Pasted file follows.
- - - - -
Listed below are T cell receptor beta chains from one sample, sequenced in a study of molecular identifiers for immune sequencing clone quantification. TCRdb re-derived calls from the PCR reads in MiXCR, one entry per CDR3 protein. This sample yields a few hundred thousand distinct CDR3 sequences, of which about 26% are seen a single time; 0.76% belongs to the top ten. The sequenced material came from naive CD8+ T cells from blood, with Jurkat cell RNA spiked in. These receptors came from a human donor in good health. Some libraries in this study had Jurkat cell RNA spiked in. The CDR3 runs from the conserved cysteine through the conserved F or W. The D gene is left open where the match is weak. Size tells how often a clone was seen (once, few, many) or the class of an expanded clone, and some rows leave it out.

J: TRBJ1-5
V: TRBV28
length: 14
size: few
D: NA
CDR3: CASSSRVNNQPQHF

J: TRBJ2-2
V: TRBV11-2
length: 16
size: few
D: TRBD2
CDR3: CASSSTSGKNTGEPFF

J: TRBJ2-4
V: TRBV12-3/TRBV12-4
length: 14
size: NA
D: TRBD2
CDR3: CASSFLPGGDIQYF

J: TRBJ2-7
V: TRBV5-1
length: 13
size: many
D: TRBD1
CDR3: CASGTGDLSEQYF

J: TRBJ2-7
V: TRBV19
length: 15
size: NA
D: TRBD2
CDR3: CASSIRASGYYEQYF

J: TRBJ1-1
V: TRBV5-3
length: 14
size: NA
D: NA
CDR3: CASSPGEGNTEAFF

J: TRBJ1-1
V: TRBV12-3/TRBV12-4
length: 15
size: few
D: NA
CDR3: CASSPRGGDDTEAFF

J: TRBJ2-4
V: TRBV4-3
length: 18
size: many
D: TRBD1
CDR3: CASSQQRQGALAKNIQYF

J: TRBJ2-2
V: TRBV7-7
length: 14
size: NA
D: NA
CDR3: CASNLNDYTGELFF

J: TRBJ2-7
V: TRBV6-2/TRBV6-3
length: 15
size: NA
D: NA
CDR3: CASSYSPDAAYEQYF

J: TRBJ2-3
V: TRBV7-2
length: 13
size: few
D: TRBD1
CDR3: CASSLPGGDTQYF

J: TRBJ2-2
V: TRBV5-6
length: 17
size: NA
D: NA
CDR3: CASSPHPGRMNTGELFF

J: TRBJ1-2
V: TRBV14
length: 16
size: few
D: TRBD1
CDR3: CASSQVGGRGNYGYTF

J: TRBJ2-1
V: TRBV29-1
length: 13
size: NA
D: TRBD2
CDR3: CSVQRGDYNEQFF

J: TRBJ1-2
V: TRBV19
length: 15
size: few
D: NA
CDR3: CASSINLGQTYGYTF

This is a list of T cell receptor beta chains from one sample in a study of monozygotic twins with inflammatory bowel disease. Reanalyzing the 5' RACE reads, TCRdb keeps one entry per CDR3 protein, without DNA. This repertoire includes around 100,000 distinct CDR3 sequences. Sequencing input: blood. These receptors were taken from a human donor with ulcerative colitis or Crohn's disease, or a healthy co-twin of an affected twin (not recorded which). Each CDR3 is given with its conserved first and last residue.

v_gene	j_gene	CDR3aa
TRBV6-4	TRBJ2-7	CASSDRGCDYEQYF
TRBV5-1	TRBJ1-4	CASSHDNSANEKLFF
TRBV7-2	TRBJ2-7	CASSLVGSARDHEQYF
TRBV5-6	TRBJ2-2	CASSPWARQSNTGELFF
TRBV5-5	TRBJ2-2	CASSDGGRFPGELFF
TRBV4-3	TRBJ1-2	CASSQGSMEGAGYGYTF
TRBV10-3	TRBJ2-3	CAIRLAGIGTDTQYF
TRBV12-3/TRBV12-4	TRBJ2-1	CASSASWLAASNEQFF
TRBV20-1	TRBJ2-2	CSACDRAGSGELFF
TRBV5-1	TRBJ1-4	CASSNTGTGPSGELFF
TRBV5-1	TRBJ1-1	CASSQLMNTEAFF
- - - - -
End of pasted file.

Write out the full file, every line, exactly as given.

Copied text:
Listed below are T cell receptor beta chains from one sample, sequenced in a study of molecular identifiers for immune sequencing clone quantification. TCRdb re-derived calls from the PCR reads in MiXCR, one entry per CDR3 protein. This sample yields a few hundred thousand distinct CDR3 sequences, of which about 26% are seen a single time; 0.76% belongs to the top ten. The sequenced material came from naive CD8+ T cells from blood, with Jurkat cell RNA spiked in. These receptors came from a human donor in good health. Some libraries in this study had Jurkat cell RNA spiked in. The CDR3 runs from the conserved cysteine through the conserved F or W. The D gene is left open where the match is weak. Size tells how often a clone was seen (once, few, many) or the class of an expanded clone, and some rows leave it out.

J: TRBJ1-5
V: TRBV28
length: 14
size: few
D: NA
CDR3: CASSSRVNNQPQHF

J: TRBJ2-2
V: TRBV11-2
length: 16
size: few
D: TRBD2
CDR3: CASSSTSGKNTGEPFF

J: TRBJ2-4
V: TRBV12-3/TRBV12-4
length: 14
size: NA
D: TRBD2
CDR3: CASSFLPGGDIQYF

J: TRBJ2-7
V: TRBV5-1
length: 13
size: many
D: TRBD1
CDR3: CASGTGDLSEQYF

J: TRBJ2-7
V: TRBV19
length: 15
size: NA
D: TRBD2
CDR3: CASSIRASGYYEQYF

J: TRBJ1-1
V: TRBV5-3
length: 14
size: NA
D: NA
CDR3: CASSPGEGNTEAFF

J: TRBJ1-1
V: TRBV12-3/TRBV12-4
length: 15
size: few
D: NA
CDR3: CASSPRGGDDTEAFF

J: TRBJ2-4
V: TRBV4-3
length: 18
size: many
D: TRBD1
CDR3: CASSQQRQGALAKNIQYF

J: TRBJ2-2
V: TRBV7-7
length: 14
size: NA
D: NA
CDR3: CASNLNDYTGELFF

J: TRBJ2-7
V: TRBV6-2/TRBV6-3
length: 15
size: NA
D: NA
CDR3: CASSYSPDAAYEQYF

J: TRBJ2-3
V: TRBV7-2
length: 13
size: few
D: TRBD1
CDR3: CASSLPGGDTQYF

J: TRBJ2-2
V: TRBV5-6
length: 17
size: NA
D: NA
CDR3: CASSPHPGRMNTGELFF

J: TRBJ1-2
V: TRBV14
length: 16
size: few
D: TRBD1
CDR3: CASSQVGGRGNYGYTF

J: TRBJ2-1
V: TRBV29-1
length: 13
size: NA
D: TRBD2
CDR3: CSVQRGDYNEQFF

J: TRBJ1-2
V: TRBV19
length: 15
size: few
D: NA
CDR3: CASSINLGQTYGYTF

This is a list of T cell receptor beta chains from one sample in a study of monozygotic twins with inflammatory bowel disease. Reanalyzing the 5' RACE reads, TCRdb keeps one entry per CDR3 protein, without DNA. This repertoire includes around 100,000 distinct CDR3 sequences. Sequencing input: blood. These receptors were taken from a human donor with ulcerative colitis or Crohn's disease, or a healthy co-twin of an affected twin (not recorded which). Each CDR3 is given with its conserved first and last residue.

v_gene	j_gene	CDR3aa
TRBV6-4	TRBJ2-7	CASSDRGCDYEQYF
TRBV5-1	TRBJ1-4	CASSHDNSANEKLFF
TRBV7-2	TRBJ2-7	CASSLVGSARDHEQYF
TRBV5-6	TRBJ2-2	CASSPWARQSNTGELFF
TRBV5-5	TRBJ2-2	CASSDGGRFPGELFF
TRBV4-3	TRBJ1-2	CASSQGSMEGAGYGYTF
TRBV10-3	TRBJ2-3	CAIRLAGIGTDTQYF
TRBV12-3/TRBV12-4	TRBJ2-1	CASSASWLAASNEQFF
TRBV20-1	TRBJ2-2	CSACDRAGSGELFF
TRBV5-1	TRBJ1-4	CASSNTGTGPSGELFF
TRBV5-1	TRBJ1-1	CASSQLMNTEAFF